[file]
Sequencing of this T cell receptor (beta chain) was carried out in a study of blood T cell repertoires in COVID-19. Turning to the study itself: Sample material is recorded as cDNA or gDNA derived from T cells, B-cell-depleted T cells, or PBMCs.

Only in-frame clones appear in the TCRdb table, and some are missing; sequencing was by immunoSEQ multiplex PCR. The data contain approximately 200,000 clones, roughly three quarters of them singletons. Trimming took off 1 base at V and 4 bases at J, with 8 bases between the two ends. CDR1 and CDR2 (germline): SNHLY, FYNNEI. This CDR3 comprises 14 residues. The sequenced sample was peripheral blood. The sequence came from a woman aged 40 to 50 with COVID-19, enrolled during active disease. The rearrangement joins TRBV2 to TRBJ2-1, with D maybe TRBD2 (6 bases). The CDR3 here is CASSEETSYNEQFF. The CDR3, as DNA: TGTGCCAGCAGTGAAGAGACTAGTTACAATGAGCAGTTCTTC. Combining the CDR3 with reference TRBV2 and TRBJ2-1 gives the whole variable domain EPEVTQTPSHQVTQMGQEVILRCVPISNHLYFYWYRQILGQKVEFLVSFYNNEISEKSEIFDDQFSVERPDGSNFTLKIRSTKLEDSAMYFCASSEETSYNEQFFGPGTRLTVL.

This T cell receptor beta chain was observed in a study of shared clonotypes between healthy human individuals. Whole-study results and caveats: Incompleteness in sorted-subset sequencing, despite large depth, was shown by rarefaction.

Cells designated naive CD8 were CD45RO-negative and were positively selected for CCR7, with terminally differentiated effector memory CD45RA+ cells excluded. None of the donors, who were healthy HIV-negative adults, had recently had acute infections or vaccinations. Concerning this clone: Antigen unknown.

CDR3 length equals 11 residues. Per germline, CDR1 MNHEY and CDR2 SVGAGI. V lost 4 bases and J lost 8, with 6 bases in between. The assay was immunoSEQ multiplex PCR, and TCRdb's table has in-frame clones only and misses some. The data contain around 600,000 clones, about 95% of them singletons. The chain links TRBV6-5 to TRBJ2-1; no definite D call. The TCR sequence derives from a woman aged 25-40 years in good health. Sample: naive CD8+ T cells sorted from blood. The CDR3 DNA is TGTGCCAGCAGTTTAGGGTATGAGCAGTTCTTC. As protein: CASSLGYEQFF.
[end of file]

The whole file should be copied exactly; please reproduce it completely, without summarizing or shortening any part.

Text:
Sequencing of this T cell receptor (beta chain) was carried out in a study of blood T cell repertoires in COVID-19. Turning to the study itself: Sample material is recorded as cDNA or gDNA derived from T cells, B-cell-depleted T cells, or PBMCs.

Only in-frame clones appear in the TCRdb table, and some are missing; sequencing was by immunoSEQ multiplex PCR. The data contain approximately 200,000 clones, roughly three quarters of them singletons. Trimming took off 1 base at V and 4 bases at J, with 8 bases between the two ends. CDR1 and CDR2 (germline): SNHLY, FYNNEI. This CDR3 comprises 14 residues. The sequenced sample was peripheral blood. The sequence came from a woman aged 40 to 50 with COVID-19, enrolled during active disease. The rearrangement joins TRBV2 to TRBJ2-1, with D maybe TRBD2 (6 bases). The CDR3 here is CASSEETSYNEQFF. The CDR3, as DNA: TGTGCCAGCAGTGAAGAGACTAGTTACAATGAGCAGTTCTTC. Combining the CDR3 with reference TRBV2 and TRBJ2-1 gives the whole variable domain EPEVTQTPSHQVTQMGQEVILRCVPISNHLYFYWYRQILGQKVEFLVSFYNNEISEKSEIFDDQFSVERPDGSNFTLKIRSTKLEDSAMYFCASSEETSYNEQFFGPGTRLTVL.

This T cell receptor beta chain was observed in a study of shared clonotypes between healthy human individuals. Whole-study results and caveats: Incompleteness in sorted-subset sequencing, despite large depth, was shown by rarefaction.

Cells designated naive CD8 were CD45RO-negative and were positively selected for CCR7, with terminally differentiated effector memory CD45RA+ cells excluded. None of the donors, who were healthy HIV-negative adults, had recently had acute infections or vaccinations. Concerning this clone: Antigen unknown.

CDR3 length equals 11 residues. Per germline, CDR1 MNHEY and CDR2 SVGAGI. V lost 4 bases and J lost 8, with 6 bases in between. The assay was immunoSEQ multiplex PCR, and TCRdb's table has in-frame clones only and misses some. The data contain around 600,000 clones, about 95% of them singletons. The chain links TRBV6-5 to TRBJ2-1; no definite D call. The TCR sequence derives from a woman aged 25-40 years in good health. Sample: naive CD8+ T cells sorted from blood. The CDR3 DNA is TGTGCCAGCAGTTTAGGGTATGAGCAGTTCTTC. As protein: CASSLGYEQFF.